By Chaplain (Capt.) Mark A. JohnstonOctober 13, 2016
FORT BENNING, Ga., (Oct. 12, 2016) -- Once upon a time, 1968(ish) to be exact(ish), there were two boys growing up in the huge metropolis of Opp, Alabama. These boys we will call Mark and David. We will call them that since these were their name.
It was sometime around the Thanksgiving Holidays and these two boys were feeling rather bored and looking for a little excitement. Behind David's house, across a field of broom straw, was Perry Store Road. (If you drove on this road far enough you would end up at Ellis' Store. I guess years ago Mr. Ellis bought the store from Mr. Perry. Whoever they were. I never have figured out the derivation of the road name.)
Anyway, if you drove left for about a mile from where the boys were standing in the broom straw next to Perry Store Road, you would find the Opp Concrete Company. The cement trucks (pronounced SEE-mint in Opp) would speed up as they passed where the boys were standing in order to get up the hill on which the cement plant was located.
One of these boys asked the other: "I wonder how fast one of these cement trucks could stop?" In finding out the answer to this fascinating question, the following sequence of events took place.
The boys waited for a cement truck to reach the top of the hill to their right. As the truck began to pick up speed, the boys stepped out of the broom straw and into the path of the on-coming truck. Like two very small traffic cops, the boys put out their hands for the driver to stop.
Apparently the driver of the truck understood the universal symbol for stop and slammed on the brakes with all his might. The truck veered to the right, narrowly missing the boys (who continued to stand in the middle of Perry Store Road with their hands outstretched) and flipped on its' side into the ditch. (I am still not sure how we, I mean, the boys planned to measure the stopping distance of the truck if it indeed did stop but I suppose it is immaterial at this point.)
The driver of the cement truck, as you can imagine, was not at all interested in how fast cement trucks can stop. However, he was very interested in speaking to these two boys and he insisted on speaking with their parents.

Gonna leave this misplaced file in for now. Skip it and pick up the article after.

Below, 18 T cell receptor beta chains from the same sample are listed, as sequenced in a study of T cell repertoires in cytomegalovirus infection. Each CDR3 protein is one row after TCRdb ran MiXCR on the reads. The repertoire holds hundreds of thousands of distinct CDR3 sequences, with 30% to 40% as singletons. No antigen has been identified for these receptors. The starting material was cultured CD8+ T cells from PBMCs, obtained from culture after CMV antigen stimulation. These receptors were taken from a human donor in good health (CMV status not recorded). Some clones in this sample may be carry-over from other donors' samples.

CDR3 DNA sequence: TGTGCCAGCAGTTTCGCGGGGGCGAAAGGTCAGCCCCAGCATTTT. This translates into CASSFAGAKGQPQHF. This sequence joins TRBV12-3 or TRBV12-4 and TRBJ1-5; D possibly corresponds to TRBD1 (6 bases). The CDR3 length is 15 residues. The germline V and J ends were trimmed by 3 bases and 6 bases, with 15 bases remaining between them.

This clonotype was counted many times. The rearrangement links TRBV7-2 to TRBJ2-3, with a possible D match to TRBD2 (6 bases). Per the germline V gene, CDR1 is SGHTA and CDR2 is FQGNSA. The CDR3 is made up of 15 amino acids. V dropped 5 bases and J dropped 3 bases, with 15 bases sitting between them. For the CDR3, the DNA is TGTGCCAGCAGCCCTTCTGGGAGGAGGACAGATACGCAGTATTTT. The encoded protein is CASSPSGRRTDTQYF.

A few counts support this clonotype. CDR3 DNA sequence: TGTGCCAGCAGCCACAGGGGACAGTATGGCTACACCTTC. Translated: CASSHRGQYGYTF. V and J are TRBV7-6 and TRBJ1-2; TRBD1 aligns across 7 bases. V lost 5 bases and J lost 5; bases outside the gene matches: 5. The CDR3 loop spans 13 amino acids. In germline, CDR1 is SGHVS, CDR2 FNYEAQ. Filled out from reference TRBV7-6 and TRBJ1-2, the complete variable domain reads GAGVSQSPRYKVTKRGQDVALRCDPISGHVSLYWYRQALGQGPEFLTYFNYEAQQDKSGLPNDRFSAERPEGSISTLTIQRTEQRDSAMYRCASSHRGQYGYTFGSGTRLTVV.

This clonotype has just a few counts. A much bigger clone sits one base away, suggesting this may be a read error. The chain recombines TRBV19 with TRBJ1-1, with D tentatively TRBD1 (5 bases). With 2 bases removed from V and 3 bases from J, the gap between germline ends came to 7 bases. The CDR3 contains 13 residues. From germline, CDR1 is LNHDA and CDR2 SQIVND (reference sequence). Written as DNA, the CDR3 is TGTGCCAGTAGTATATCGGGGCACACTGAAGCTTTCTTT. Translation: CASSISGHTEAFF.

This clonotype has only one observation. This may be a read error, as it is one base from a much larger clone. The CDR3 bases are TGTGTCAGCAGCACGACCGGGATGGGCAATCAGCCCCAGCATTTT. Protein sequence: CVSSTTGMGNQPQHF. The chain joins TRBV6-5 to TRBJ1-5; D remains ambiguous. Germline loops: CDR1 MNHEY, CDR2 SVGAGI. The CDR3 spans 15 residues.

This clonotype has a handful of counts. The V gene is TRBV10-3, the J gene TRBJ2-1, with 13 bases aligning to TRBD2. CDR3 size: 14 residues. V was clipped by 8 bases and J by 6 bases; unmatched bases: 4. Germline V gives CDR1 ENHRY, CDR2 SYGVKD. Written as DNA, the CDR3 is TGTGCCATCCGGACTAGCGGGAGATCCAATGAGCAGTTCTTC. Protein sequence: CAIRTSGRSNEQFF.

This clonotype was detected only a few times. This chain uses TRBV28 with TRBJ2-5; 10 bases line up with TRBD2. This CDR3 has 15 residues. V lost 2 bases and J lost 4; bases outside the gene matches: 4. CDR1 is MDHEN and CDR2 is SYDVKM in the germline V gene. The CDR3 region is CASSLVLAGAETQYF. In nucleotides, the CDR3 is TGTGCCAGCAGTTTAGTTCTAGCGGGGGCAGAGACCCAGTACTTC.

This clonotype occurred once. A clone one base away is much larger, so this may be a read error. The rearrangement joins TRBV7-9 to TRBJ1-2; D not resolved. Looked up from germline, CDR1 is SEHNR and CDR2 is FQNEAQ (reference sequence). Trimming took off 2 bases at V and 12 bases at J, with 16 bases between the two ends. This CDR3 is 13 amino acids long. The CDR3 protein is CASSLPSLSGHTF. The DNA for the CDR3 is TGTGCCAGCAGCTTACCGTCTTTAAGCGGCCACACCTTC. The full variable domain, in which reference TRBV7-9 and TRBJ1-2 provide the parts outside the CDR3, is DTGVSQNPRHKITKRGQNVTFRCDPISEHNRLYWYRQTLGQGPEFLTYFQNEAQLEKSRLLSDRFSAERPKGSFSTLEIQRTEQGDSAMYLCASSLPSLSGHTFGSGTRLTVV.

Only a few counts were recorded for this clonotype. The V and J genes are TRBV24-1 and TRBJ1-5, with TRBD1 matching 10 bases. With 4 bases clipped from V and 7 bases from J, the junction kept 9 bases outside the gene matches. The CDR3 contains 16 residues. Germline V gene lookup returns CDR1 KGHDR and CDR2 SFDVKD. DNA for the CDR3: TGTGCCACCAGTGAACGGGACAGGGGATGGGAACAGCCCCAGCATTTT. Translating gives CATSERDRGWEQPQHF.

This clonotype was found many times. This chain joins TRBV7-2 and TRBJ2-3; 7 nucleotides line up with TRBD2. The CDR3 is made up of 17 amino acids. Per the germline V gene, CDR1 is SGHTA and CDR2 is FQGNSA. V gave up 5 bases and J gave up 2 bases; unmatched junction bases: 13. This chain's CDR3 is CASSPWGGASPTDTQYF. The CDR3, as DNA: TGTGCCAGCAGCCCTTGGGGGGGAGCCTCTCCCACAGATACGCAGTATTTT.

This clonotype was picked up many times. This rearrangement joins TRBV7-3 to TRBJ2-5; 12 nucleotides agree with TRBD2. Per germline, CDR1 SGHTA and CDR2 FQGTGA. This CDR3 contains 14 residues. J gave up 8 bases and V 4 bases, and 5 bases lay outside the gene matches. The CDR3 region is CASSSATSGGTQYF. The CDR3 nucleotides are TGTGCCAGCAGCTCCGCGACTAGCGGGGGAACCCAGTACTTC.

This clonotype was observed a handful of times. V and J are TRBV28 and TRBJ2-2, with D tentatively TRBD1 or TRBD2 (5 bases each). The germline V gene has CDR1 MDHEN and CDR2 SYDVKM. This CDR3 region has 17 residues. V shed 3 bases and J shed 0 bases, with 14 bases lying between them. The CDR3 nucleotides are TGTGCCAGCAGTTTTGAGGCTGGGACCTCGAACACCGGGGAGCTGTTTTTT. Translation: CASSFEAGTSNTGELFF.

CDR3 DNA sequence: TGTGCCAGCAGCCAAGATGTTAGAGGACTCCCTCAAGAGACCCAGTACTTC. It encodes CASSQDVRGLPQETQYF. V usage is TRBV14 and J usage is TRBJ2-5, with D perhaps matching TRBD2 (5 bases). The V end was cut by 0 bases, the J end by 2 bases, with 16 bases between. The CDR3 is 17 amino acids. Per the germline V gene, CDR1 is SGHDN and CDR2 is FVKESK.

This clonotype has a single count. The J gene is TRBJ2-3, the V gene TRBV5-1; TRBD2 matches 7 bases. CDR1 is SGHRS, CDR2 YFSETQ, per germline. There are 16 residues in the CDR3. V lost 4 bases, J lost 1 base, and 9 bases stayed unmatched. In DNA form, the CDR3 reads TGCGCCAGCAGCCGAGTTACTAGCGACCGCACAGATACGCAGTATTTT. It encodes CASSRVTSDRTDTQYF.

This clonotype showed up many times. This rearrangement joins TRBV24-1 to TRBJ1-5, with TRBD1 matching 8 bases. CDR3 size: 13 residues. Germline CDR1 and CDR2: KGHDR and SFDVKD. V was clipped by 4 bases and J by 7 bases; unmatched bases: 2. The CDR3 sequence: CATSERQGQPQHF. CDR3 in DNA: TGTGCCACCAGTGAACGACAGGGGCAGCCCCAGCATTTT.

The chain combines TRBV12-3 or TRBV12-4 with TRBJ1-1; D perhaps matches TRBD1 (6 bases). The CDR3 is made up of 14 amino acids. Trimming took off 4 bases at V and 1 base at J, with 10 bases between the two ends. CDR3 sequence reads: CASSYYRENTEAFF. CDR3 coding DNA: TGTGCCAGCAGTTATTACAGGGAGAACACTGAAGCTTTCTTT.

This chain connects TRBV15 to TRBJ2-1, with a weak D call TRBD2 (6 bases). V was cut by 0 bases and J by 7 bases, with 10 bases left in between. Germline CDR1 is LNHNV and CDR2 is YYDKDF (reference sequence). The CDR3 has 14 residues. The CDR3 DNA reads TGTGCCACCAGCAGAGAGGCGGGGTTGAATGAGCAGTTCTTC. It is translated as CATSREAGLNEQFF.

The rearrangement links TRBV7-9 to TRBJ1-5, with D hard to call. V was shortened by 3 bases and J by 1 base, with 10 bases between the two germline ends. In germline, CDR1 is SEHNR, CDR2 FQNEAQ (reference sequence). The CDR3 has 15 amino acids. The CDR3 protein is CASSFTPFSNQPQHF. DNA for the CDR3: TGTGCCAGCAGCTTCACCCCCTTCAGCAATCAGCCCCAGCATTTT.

After ascertaining from the boys where they lived, he escorted them to David's home, and in very vivid detail and colorful language explained to David's mom what the boys had done. In doing so, he completely missed any scientific value such experiments might yield and only focused on his poor driving skills.
We, I mean, the boys never got a chance to explain their application of the scientific method to a problem of physics involving cement trucks and stopping distances. Instead, the boys got a whoopin'. You may know it as a spanking but that would not be a forceful enough word to adequately describe the procedure. Then David's mom called David's dad who came home immediately from work and proceeded to speak to the boys in the same colorful language the cement truck driver had used. He too gave both of us a whoopin'.
Then, as if that were not enough indignity for one day, both of David's parents marched the boys over to my, I mean, Mark's home where Mark's mom whooped both of them. Later that evening, when Mark's dad got home, Mark had to walk over to David's house and invite him and his parent's over as prosecution witnesses so that David could share in the unjust punishment inflicted upon him.
Finally, you will be glad to hear, the boys were not allowed to ride on the fire truck with Santa Claus during the annual Christmas parade. (I'm afraid they may have been on the naughty list anyway.)
What are the lessons to be learned here?
First, do not always listen to the good idea fairy when something pops into your head that seems like a good idea. Speak to someone you trust that has more experience in life than you do and see if it is still a good idea. I still do that and I am 55 years old.
Secondly, if I could survive childhood then your children are going to be just fine. Cut yourself a little slack. Some of you are too hard on your kids and on yourself. It is hard to be a parent but much harder to be an Army family.
I am proud of all of our Army Families on Fort Benning for going through all the deployments and PCS's and to still do such an outstanding job as families. And lastly, it takes all of us to raise these kids. When you need help, ask for it. There is no better job than being a Chaplain in the Army and that is because I get to work with the finest people in the world. The Soldiers and Families of the United States Army.